Why Women Lingered at the Cross

Long ago I copied the following quote of Dorothy Sayers out of Phillip Yancey’s book, “The Jesus I Never Knew”:

“Perhaps it is no wonder that the women were first at the Cradle and last at the Cross. They had never known a man like this Man — there had never been such another. A prophet and teacher who never nagged about them, who never flattered or coaxed or patronized; who never mad arch jokes about them, never treated either as ‘The women, God help us!’ or ‘The ladies, God bless them!!’; who rebuked without querulousness and praised without condescension; who took their questions and arguments seriously, who never mapped out their sphere for them, never urged them to be ‘feminine’ or jeered at them for being female; who had no ax to grind and no uneasy male dignity to defend; who took them as he found them and was completely unselfconscious.

“There is no act, no sermon, no parable in the whole Gospel that borrows its pungency from female perversity; nobody could possibly guess from the words of Jesus that there was anything ‘funny’ about woman’s nature. But we might easily deduce it from His contemporaries, and from His prophets before Him and from His Church to this day.”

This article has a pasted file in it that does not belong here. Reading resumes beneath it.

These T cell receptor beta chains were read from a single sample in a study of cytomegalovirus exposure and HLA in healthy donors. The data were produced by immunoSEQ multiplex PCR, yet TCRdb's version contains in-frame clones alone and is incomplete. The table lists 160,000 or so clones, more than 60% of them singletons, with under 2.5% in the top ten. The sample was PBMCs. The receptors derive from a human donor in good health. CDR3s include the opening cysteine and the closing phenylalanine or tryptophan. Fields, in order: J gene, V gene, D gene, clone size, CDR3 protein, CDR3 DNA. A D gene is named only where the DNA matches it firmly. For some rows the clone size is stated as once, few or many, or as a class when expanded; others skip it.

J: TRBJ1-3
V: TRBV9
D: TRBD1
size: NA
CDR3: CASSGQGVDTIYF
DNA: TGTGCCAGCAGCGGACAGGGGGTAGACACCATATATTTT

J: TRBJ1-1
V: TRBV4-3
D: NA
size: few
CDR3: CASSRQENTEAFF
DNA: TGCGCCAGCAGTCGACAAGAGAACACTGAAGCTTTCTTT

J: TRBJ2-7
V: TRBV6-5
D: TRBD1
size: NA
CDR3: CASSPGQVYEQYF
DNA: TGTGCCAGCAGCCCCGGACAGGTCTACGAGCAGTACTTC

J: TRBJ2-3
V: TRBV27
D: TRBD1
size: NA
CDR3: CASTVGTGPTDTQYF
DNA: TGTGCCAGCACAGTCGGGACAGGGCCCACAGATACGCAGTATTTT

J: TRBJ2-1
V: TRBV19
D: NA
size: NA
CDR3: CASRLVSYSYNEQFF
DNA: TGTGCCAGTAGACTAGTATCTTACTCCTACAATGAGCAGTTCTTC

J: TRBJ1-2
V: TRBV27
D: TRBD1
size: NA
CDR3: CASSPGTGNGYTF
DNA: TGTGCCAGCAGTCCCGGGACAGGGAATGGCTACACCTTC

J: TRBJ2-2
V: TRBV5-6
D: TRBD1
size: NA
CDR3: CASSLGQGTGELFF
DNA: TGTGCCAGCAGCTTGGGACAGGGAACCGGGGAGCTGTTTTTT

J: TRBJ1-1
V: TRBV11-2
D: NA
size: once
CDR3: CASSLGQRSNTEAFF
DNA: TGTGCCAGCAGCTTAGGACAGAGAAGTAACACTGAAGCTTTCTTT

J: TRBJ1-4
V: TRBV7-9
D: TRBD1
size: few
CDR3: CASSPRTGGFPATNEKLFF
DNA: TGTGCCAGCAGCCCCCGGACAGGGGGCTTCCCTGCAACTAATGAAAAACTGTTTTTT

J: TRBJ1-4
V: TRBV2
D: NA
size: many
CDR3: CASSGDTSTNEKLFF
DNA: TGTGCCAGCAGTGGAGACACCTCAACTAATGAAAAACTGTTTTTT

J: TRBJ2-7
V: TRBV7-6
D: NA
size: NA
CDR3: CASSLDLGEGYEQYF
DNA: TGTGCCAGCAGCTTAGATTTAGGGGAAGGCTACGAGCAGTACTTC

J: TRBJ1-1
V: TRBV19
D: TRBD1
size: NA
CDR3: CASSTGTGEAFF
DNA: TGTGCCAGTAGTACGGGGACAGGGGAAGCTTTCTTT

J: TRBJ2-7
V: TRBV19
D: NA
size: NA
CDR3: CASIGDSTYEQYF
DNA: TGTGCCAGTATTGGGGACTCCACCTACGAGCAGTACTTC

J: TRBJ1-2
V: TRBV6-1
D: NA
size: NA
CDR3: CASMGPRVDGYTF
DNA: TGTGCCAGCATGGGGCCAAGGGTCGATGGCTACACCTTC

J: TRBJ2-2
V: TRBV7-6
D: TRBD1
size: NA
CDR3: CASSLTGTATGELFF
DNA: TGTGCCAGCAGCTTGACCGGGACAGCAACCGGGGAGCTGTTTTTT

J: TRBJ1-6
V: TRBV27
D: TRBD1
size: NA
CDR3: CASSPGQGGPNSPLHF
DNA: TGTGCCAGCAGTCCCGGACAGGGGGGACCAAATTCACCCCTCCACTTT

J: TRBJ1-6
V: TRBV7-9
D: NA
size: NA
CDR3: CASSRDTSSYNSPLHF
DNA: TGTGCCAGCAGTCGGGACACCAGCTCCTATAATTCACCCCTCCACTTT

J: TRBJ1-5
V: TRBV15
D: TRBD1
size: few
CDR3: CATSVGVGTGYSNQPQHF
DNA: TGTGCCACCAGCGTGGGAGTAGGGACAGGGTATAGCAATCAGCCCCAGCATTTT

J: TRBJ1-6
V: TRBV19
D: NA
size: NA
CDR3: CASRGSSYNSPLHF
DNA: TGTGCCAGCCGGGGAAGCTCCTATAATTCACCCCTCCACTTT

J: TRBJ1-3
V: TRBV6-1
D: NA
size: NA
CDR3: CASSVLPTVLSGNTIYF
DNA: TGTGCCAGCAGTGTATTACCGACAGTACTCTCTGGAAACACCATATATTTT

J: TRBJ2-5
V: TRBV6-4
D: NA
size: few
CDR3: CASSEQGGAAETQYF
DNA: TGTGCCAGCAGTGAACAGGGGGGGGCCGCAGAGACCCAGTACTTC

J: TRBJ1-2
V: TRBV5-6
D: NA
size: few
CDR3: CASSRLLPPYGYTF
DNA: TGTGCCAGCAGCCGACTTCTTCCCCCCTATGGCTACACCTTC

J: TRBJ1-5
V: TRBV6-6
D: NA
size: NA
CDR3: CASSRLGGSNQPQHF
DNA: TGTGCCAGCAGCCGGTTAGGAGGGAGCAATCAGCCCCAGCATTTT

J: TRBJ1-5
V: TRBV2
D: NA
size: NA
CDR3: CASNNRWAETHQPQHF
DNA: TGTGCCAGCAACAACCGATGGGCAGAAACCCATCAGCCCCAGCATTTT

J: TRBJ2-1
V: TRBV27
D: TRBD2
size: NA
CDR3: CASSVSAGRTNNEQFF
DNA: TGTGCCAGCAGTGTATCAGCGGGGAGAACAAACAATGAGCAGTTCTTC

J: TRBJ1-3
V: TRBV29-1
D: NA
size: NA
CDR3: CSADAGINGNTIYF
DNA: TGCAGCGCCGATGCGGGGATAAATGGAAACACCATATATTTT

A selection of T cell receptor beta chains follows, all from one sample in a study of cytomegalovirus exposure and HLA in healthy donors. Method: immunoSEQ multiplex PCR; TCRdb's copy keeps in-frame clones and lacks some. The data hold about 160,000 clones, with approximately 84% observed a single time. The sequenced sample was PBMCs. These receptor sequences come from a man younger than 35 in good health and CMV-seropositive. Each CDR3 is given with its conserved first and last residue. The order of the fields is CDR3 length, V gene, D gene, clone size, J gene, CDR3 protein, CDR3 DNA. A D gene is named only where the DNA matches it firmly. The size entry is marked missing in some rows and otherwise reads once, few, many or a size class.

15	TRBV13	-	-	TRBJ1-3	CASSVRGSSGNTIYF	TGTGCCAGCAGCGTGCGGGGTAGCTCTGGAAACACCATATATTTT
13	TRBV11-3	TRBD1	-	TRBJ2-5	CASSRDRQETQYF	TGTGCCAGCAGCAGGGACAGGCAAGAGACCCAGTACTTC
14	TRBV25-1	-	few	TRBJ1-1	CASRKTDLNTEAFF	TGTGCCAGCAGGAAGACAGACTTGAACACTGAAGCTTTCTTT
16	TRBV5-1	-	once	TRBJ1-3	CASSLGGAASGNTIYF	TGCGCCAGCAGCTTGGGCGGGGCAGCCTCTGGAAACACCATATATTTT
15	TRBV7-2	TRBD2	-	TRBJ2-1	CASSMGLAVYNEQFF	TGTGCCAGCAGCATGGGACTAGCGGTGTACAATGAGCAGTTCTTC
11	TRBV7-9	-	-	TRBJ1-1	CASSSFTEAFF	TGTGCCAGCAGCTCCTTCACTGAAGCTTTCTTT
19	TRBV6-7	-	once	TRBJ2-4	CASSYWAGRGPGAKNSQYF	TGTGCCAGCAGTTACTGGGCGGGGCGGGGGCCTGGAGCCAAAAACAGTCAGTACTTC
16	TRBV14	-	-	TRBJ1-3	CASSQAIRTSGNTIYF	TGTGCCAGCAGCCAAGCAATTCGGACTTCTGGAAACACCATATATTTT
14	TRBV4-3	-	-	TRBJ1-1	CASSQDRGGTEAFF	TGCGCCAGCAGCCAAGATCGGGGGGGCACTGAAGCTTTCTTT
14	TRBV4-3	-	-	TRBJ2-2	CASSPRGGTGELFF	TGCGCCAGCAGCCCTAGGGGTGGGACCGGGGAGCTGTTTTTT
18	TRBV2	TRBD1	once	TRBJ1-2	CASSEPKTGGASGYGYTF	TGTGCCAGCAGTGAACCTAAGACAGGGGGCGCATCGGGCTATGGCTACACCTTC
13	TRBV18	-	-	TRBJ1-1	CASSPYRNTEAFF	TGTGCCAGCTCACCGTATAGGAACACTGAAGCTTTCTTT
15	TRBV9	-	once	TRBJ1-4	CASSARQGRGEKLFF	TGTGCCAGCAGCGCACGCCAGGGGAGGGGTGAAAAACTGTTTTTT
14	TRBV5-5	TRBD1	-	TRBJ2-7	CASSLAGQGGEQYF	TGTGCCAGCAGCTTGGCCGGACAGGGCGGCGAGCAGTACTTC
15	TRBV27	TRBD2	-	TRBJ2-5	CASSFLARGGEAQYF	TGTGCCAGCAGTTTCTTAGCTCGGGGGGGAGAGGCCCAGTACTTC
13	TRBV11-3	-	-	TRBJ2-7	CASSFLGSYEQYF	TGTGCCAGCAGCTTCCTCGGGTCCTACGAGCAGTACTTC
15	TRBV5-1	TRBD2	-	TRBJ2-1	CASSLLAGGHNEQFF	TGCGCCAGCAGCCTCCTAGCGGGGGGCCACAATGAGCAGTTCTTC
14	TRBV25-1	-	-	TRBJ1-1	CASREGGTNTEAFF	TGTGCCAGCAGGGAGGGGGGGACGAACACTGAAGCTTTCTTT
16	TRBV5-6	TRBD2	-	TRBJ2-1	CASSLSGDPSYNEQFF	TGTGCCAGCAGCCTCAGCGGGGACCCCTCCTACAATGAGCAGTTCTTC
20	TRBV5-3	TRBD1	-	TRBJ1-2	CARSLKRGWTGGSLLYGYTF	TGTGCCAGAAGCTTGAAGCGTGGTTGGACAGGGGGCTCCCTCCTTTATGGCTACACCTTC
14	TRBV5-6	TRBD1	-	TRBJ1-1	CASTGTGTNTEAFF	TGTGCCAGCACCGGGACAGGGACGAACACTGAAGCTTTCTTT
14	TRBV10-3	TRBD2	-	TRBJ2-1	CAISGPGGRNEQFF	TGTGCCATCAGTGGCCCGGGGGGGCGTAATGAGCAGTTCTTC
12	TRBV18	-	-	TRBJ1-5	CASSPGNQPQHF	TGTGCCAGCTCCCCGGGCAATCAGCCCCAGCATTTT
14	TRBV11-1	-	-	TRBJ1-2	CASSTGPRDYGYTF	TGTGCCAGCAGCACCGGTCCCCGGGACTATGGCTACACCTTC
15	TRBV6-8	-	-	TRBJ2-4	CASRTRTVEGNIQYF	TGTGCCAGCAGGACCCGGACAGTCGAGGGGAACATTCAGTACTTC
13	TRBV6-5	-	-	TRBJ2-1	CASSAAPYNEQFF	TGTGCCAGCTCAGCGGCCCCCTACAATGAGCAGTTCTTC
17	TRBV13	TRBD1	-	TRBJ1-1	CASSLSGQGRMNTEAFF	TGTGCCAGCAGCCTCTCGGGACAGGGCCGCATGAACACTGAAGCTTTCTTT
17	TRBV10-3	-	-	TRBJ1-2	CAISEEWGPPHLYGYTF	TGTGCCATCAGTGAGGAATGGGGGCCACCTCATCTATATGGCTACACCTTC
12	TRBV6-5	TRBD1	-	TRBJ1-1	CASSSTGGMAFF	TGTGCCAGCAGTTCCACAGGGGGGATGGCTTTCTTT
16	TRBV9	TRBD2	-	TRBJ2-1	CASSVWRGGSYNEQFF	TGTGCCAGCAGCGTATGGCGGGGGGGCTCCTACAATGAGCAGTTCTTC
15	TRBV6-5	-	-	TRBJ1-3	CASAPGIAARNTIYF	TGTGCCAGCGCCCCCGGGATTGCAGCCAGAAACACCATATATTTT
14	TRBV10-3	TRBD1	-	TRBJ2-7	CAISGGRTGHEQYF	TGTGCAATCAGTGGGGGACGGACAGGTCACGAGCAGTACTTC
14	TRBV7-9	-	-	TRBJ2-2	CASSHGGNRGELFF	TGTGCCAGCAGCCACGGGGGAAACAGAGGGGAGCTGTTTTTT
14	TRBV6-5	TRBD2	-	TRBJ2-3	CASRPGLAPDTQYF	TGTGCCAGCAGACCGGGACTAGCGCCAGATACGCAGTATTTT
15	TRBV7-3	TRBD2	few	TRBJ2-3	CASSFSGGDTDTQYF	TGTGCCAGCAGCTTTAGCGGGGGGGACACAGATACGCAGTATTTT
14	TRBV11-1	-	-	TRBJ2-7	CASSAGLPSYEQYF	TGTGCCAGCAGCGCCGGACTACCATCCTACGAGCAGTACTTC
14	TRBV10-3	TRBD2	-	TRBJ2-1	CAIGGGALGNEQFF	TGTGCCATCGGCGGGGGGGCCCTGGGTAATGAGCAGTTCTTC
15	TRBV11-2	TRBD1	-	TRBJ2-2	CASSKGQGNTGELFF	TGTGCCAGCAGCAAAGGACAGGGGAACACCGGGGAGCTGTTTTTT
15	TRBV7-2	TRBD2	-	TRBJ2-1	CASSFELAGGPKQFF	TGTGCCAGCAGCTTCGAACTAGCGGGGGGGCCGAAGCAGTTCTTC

Contrary to the opinion of many in regards to the ‘Biblical’ view of women being subservient to men, as Sayers points out, Jesus’ treatment of women is never seen in that fashion. As a matter of fact, He was continually treating women with much more respect and honor than was the custom of his day. In spite the inequities that yet remain within much of the Christian church, there is no other religion that has fought harder to elevate women from the subservient role. It is easy for people to point at the Bible verse that says ‘women submit to your husbands’ and mishandle it. Yet, we forget to point out that the same Bible says, ‘husband love your wives.’ How many other holy books will you find that in?

The Fox News website had an article on their blog today about “What the Bible Says About Women.” It does go as far as I would have liked, but at least it went in a positive direction.

Jesus is to be the exemplary model of what a Christian should be and that includes a lesson on how to relate to and treat women. I think Ms. Sayers got it exactly right.

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